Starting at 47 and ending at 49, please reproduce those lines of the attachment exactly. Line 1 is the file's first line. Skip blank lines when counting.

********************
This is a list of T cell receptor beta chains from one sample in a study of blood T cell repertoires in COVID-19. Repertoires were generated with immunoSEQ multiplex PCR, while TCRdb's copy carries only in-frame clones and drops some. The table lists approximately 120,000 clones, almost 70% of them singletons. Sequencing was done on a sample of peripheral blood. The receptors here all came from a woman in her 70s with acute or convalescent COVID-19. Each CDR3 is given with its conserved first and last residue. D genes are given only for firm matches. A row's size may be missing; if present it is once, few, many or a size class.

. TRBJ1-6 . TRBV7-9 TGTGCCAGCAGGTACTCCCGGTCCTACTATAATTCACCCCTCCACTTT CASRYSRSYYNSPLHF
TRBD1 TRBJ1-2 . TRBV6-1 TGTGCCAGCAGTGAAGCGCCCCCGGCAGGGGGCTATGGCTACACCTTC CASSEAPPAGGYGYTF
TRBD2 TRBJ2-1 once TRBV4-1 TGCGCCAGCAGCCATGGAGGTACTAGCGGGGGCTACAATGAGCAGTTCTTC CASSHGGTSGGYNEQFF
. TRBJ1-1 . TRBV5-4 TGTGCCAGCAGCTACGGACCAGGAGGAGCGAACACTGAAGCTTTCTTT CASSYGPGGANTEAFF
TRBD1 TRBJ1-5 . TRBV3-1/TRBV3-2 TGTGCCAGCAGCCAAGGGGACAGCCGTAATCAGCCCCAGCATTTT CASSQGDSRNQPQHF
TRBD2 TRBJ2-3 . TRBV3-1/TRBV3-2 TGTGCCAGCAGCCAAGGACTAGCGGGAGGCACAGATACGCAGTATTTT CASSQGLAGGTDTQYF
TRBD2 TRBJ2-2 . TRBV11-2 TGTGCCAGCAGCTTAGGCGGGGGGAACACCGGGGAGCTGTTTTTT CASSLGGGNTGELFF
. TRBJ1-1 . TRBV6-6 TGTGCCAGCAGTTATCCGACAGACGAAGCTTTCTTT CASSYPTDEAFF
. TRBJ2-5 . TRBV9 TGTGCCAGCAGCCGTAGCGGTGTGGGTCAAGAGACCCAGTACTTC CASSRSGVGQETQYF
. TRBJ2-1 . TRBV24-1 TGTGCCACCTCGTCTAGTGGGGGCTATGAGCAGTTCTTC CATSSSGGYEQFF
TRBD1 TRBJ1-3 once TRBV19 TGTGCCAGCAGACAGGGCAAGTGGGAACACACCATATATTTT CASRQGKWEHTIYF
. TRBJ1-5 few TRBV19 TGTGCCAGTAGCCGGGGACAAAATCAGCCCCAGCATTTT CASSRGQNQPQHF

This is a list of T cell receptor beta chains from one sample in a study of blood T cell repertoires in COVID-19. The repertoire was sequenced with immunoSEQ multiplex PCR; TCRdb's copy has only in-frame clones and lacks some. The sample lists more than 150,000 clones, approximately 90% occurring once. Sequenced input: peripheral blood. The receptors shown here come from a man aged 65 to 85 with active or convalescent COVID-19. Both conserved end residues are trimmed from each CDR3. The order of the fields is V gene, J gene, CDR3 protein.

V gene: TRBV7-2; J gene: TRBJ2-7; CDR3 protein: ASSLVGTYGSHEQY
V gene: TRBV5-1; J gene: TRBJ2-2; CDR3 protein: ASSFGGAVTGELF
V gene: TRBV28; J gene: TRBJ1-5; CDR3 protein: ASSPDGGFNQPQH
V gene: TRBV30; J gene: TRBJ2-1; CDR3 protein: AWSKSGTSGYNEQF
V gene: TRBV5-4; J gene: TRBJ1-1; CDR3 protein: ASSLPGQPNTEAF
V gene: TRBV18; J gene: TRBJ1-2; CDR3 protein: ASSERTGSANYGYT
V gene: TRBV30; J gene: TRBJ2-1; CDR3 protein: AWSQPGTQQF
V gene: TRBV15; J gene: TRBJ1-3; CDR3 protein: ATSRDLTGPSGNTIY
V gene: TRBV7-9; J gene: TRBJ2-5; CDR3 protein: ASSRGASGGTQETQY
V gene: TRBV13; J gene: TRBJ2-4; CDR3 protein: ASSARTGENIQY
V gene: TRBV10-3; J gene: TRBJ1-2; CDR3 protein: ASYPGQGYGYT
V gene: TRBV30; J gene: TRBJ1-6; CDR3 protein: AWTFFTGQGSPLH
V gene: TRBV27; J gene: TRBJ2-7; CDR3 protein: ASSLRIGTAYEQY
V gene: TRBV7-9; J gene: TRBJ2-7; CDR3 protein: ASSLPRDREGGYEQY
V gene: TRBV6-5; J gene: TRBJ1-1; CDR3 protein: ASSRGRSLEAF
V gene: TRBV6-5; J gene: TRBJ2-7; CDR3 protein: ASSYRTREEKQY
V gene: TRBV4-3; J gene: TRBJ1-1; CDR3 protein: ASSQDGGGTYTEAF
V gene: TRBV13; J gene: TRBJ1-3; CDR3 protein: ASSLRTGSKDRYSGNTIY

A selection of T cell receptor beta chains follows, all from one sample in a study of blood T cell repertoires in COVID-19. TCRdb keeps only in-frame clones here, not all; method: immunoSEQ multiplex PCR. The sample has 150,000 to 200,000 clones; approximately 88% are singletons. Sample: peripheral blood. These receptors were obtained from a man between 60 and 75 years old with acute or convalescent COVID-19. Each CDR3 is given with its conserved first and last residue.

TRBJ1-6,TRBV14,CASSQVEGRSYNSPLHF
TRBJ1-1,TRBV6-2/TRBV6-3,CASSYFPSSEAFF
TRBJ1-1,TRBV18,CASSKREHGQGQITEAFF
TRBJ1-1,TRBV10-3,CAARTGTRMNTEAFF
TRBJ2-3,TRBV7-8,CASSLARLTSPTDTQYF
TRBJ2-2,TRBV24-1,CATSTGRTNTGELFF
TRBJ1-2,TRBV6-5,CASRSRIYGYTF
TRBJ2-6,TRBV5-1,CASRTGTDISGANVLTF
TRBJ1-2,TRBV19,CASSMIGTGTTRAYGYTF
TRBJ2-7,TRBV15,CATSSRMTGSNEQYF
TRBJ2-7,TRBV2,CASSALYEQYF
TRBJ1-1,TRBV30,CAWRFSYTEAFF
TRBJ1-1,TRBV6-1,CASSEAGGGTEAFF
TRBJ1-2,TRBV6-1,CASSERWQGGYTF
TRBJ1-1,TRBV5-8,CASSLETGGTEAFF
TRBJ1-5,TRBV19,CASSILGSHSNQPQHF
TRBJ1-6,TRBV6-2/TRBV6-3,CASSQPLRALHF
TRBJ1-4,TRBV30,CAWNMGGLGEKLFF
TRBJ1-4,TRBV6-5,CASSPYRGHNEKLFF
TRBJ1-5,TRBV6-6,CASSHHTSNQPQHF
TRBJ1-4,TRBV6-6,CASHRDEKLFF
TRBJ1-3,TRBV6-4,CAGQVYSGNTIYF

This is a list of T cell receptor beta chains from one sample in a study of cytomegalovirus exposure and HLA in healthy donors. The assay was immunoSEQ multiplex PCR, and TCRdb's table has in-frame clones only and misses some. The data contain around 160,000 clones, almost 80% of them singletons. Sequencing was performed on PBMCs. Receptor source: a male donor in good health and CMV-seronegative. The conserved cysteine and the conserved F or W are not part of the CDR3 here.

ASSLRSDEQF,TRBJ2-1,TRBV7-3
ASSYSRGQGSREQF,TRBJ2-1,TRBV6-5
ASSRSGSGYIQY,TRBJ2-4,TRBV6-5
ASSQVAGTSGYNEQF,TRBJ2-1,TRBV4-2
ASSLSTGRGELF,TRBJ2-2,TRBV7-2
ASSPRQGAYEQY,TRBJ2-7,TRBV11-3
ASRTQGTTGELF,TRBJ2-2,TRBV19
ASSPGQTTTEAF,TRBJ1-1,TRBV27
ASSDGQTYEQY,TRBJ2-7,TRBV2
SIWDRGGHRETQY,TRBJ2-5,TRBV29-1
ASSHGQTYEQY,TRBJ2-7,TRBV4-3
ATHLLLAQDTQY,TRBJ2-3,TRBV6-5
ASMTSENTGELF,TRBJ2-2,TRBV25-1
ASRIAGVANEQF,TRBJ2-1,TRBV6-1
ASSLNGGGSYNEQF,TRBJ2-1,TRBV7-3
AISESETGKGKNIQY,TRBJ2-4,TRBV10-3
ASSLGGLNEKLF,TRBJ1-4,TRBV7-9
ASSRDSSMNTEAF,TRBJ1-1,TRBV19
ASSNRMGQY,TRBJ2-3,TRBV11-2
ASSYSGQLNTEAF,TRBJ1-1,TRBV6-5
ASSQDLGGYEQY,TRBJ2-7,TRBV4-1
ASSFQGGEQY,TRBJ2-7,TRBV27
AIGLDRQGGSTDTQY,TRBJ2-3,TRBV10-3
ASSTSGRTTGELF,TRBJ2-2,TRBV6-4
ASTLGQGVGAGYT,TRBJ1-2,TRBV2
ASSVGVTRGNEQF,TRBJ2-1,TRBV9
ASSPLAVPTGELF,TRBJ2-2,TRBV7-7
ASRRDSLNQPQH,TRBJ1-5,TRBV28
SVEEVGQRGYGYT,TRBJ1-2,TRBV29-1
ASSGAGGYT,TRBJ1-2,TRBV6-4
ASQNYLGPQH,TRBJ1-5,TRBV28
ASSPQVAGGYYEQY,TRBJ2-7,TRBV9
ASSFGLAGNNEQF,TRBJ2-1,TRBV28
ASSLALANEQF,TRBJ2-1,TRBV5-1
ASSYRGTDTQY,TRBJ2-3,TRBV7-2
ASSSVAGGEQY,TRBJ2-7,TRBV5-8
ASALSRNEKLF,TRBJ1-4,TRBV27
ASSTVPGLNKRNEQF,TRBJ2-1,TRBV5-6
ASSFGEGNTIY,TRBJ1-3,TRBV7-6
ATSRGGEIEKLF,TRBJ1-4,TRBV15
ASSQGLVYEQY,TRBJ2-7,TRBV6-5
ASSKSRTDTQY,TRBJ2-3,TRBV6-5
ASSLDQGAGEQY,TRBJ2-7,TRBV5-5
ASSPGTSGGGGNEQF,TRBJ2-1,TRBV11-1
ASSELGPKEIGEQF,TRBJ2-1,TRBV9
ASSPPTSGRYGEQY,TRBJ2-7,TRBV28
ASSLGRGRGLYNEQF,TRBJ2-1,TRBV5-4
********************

TRBJ1-2,TRBV6-1,CASSERWQGGYTF
TRBJ1-1,TRBV5-8,CASSLETGGTEAFF
TRBJ1-5,TRBV19,CASSILGSHSNQPQHF